The Importance of the Portuguese Discoveries

Last Edited: 04 Jan 2021

Padrão dos Descobrimentos , Belém

In this section we will explain Portugal's role during the period called the Age of Discovery, from the early 15th to early 17th centuries, when Europeans looked to the seas for an alternative route to the East, spurned on by trade in gold, silver and spices. Portugal conducted the first of these exploration journeys and encouraged by its success, more of its landsmen turned to a seafaring lifestyle. Discovery after discovery occurred - Madeira, Azores, Cape Verde, Africa, Asia. Further successes and hopes of wealth led many Portuguese to undertake sea voyages to these far off conquered lands, setting the stage for the travel of our ancestors to Macau.

Under Prince Henry the Navigator, the Portuguese began systematically exploring the Atlantic coast of Africa from 1418. Their breakthrough came in 1488 when Bartolomeu Dias rounded the Cape of Good Hope and although he did not go much further because his crew refused, it was possible for him to establish that continuing on this route would reach India. Within the next thirty years after this, all the main discoveries would occur.

In 1492, racing to find a trade route to Asia, the Spanish monarchs supported Christopher Columbus’s plan to sail west to reach the Indies by crossing the Atlantic. He landed on an uncharted continent, then seen by Europeans as a new world, America. To prevent conflict between Portugal and Spain, the Treaty of Tordesillas was signed in 1494, dividing the world into two regions of exploration along a meridien west of the Cape Verde islands. Portugal could explore and lay claim to lands to the east of this meridien while Spain could hold claim to those found travelling westwards.

hopes of wealth led many Portuguese to undertake sea voyages to these
conquered lands,...

Word of the discoveries of the Portuguese and Spanish explorers reached the ears of other Europeans. From 1495 onwards, the French and English and later, the Dutch, defied the Iberian monopoly on maritime trade and conducted their own voyages to search for new routes.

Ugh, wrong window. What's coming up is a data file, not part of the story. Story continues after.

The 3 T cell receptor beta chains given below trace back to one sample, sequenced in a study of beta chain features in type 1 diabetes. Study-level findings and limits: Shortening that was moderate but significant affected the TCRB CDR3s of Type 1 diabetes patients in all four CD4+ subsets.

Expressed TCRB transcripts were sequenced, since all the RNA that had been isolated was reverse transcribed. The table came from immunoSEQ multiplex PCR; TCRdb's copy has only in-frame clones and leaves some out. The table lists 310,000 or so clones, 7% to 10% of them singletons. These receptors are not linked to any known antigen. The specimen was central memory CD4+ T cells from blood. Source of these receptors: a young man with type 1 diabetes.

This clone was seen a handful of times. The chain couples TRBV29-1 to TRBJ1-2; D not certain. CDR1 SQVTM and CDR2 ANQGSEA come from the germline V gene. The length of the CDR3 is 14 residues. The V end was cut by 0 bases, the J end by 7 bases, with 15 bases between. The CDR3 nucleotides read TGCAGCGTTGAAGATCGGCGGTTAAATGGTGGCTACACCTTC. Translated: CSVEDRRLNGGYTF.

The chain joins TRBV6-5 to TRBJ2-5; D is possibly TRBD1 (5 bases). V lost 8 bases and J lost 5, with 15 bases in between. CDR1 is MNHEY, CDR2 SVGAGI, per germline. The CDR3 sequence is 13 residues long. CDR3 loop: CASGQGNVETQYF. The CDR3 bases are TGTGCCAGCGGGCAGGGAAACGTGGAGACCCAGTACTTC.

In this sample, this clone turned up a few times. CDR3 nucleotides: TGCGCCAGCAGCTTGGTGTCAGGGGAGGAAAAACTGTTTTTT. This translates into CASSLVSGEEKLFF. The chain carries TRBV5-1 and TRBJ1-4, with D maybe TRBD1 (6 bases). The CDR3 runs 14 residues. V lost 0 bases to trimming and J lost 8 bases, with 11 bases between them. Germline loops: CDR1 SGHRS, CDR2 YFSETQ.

It was however, the Portuguese explorer Vasco da Gama who achieved the European dream of reaching India by sailing around Africa in 1498, opening up direct trade with Asia. A trading post was set up in Goa, India in 1510. In 1511, Malacca was annexed and in 1512, the Portuguese discovered the valuable spice islands. One year later in 1513 , the Portuguese landed at Lintin Island in the Pearl River Delta in China. In 1557 Macau became a Portuguese trading base.

All these events allowed the Portuguese to corner the spice trade (previously in the hands of the Venetians) and establish trade with Asia in much sought after commodities. Portugal become the world's major economic, political and military global power. The Portuguese Empire was the first global empire in history, and also the longest lived of the European colonial empires, spanning almost 600 years, from the capture of Ceuta in 1415, to the handover of Macau to China in 1999.

It's downfall came from competition from other European nations, namely, England and Holland. This ultimately ended Portugal's monopoly in the East Indies as Portugal became too far extended and lacked the manpower to maintain its strongholds in the Far East. One by one, its trading posts fell to the other stronger, better equipped maritime powers. The colonies of Goa-Daman-Diu in India, were Portuguese possessions until 1962, as was East Timor in Indonesia until 1975. Miraculously, up until 1975, Portugal was able to hold on to its larger, richer colonies in Africa - Angola, Mozambique and the smaller colonies of Guinea-Bissau, Cape Verde islands and the islands of São Tomé Príncipe. The last bastion of Portuguese rule in Asia, Macau, returned to chinese hands in 1999.